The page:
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In the Caves of Cappadocia


For a year, Fordham student Elizabeth Zanghi pored over books and academic scholarship about ancient art sketched across the walls of remote caves in Turkey.

But reading about it wasn’t enough to sate her curiosity.

“I wanted to go there and see these caves firsthand,” said Zanghi, who hoped the journey might spark a question she could explore in her senior honors thesis.

In the Cappadocia region of Turkey, ancient caves were carved out of volcanic rock to make houses, churches, and monasteries. The caves, many of which contain colorful Byzantine art, still stand today. Some are even continue to serve as homes.
Photo by Joseph Zanghi

Zanghi, a rising senior at Fordham College at Rose Hill, was the 2014 recipient of Fordham’s Stark Family Award, a travel grant given through the Department of Art History and Music. She used her scholarship to travel to the Cappadocia region of Turkey, where hundreds of caves are inscribed with clues about early Christian history.

In Göreme, a village in the heart of the Cappadocia region, the eruption of Mount Erciyes about 2,000 years ago left cone-shaped ash and lava formations across the region. The people of Göreme eventually realized that the soft rocky formations could be carved out to form houses, churches, and monasteries.

Elizabeth Zanghi takes notes on ancient Byzantine art in the caves of Göreme.
Photo by Joseph Zanghi

Cave paintings in Cappadocia.
Photo by Joseph Zanghi

During the fourth century, Cappadocia was also home to three prominent theologians—Basil the Great, Gregory of Nyssa, and Gregory of Nazianzus—known as the Cappadocian Fathers. These early scholars made major contributions to important Christian teachings, such as the doctrine of the Trinity.

The caves of Göreme became the locus of Christian sanctuaries and were decorated with colorful Byzantine frescoes.

“We don’t know a lot about the people who painted these cave churches because the artists didn’t want to put the focus on themselves instead of God, and also because it was such a long time ago,” Zanghi said.

However, a singularity in one of these churches, the Tokalı Kilise, caught her attention.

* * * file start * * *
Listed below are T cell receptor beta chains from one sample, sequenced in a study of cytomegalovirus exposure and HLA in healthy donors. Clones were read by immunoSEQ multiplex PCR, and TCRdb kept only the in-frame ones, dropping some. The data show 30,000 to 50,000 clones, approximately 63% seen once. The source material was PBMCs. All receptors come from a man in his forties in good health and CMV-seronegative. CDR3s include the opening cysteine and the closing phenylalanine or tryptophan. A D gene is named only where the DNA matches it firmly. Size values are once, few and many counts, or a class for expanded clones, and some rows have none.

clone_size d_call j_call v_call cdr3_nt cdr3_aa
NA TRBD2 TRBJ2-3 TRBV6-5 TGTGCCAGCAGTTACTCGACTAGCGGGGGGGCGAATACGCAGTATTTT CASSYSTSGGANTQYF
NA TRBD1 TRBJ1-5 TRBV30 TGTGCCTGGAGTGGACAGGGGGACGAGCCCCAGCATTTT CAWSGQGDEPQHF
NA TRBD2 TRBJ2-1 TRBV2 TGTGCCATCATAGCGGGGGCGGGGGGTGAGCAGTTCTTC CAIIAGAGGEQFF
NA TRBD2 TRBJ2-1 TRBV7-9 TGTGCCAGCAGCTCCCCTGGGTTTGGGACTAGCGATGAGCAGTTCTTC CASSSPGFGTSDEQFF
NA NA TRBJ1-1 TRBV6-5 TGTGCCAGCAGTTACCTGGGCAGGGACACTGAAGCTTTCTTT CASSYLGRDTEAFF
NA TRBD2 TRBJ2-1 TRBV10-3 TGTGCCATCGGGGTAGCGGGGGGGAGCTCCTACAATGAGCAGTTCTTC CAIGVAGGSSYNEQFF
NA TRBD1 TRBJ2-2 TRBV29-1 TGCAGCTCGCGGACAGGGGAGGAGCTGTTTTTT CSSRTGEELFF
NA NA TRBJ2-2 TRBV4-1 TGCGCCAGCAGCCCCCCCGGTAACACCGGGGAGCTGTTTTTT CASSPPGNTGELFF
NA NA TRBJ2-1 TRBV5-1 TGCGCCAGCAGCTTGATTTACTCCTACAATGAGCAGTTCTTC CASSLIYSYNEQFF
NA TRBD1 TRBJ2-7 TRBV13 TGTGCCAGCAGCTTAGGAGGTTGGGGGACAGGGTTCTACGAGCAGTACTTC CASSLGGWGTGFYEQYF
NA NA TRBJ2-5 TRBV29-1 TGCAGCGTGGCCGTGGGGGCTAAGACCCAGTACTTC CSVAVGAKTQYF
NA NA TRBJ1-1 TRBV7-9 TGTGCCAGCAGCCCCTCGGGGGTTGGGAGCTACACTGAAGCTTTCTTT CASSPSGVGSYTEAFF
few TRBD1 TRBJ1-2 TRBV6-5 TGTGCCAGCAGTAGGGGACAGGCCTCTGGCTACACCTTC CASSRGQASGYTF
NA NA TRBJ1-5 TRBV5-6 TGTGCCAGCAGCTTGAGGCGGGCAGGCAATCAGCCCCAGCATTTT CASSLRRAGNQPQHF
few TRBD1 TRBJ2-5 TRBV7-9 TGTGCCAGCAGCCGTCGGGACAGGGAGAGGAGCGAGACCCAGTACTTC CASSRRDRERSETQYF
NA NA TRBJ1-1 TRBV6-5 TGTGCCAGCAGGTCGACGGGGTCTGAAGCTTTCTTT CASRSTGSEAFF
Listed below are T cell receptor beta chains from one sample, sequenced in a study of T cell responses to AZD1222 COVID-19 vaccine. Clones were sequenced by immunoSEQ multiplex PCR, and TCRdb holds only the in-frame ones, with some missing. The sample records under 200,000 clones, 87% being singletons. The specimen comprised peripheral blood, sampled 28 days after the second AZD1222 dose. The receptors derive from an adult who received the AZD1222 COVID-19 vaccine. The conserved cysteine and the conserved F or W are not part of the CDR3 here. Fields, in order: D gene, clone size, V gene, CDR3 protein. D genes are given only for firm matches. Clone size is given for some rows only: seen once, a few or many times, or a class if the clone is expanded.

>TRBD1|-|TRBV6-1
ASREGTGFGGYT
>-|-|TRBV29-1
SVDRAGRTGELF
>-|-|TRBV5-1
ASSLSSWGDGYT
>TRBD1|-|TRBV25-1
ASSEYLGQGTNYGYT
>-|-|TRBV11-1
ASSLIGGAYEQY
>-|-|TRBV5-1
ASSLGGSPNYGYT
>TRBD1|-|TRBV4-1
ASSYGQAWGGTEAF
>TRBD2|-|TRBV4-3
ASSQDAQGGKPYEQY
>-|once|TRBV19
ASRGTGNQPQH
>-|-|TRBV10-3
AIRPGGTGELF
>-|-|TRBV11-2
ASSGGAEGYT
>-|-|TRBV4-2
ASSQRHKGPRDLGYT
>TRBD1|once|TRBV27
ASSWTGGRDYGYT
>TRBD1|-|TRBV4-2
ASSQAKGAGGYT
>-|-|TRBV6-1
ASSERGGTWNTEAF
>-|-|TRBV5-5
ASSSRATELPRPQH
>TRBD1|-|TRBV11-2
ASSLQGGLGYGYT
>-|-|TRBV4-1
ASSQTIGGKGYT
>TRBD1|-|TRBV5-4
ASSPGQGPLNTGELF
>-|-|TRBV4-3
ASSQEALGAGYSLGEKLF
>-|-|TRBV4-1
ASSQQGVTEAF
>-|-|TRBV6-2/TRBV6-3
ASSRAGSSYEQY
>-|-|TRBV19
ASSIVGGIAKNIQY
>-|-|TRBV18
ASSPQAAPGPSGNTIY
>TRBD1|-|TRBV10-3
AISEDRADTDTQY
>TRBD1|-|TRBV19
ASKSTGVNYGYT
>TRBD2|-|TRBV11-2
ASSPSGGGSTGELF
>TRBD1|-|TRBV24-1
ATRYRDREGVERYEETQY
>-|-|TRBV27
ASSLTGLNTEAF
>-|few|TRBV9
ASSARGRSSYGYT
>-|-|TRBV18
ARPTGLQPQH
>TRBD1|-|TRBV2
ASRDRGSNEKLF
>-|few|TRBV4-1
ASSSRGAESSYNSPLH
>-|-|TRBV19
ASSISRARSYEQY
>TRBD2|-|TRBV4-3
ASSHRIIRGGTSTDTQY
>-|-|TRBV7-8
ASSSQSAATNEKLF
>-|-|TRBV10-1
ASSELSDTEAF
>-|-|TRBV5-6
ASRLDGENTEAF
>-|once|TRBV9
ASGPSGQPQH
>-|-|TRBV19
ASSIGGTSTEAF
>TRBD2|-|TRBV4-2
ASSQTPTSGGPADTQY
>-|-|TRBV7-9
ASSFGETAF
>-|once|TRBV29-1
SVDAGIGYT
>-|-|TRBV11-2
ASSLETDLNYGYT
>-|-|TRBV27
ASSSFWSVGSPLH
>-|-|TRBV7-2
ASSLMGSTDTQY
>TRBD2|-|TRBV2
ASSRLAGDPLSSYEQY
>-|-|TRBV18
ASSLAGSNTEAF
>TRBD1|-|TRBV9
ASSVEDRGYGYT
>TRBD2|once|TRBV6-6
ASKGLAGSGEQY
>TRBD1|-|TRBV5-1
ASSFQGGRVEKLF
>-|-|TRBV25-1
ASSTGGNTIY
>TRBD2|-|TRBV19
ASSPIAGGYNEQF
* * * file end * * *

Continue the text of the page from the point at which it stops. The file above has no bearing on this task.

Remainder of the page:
“In [the Tokalı Kilise], we know that there were at least two different artists who worked in the cave. But when I was in the church, I saw that there seemed to be a lot of [artistic]differences even within one of the artist’s paintings,” she said. “I want to look closer to see whether there were more artists [than we initially thought].”

Zanghi traveled with her older brother Joseph, who photographed the expedition while Zanghi took copious notes on her findings. The pair began the trip in Istanbul, where they observed well-known sites of Byzantine art, including the Hagia Sophia and the Blue Mosque. From there, they traveled to Cappadocia.

For Zanghi, the trip was eye-opening. One day, a wrong turn on a hiking path through the Taurus Mountains led the siblings to a spate of caves far from where tourists and cave hunters typically explore.

“We were discovering new caves almost every 20 minutes,” she said. “It was incredible to see all of these different caves that I wouldn’t have even seen in books.”

Zanghi, an art history major with minors in French and Orthodox Christian Studies, plans to use her trip to launch a career in academic art history.

“This seems like something that could easily become the focus of my career, especially because there’s a lot of research on Cappadocian cave art going on now,” she said. “A trip like this is huge in helping me start my own research, rather than just commenting on others’ scholarship.”

Zanghi urged other undergraduate students to capitalize on opportunities that can take their studies to another level.

“It’s important for students to realize that there are opportunities like this at Fordham if you just look around,” she said. “It’s cool to find projects that are out-of-the-box, and there are ways to go about answering even questions that you think might be very far away.”


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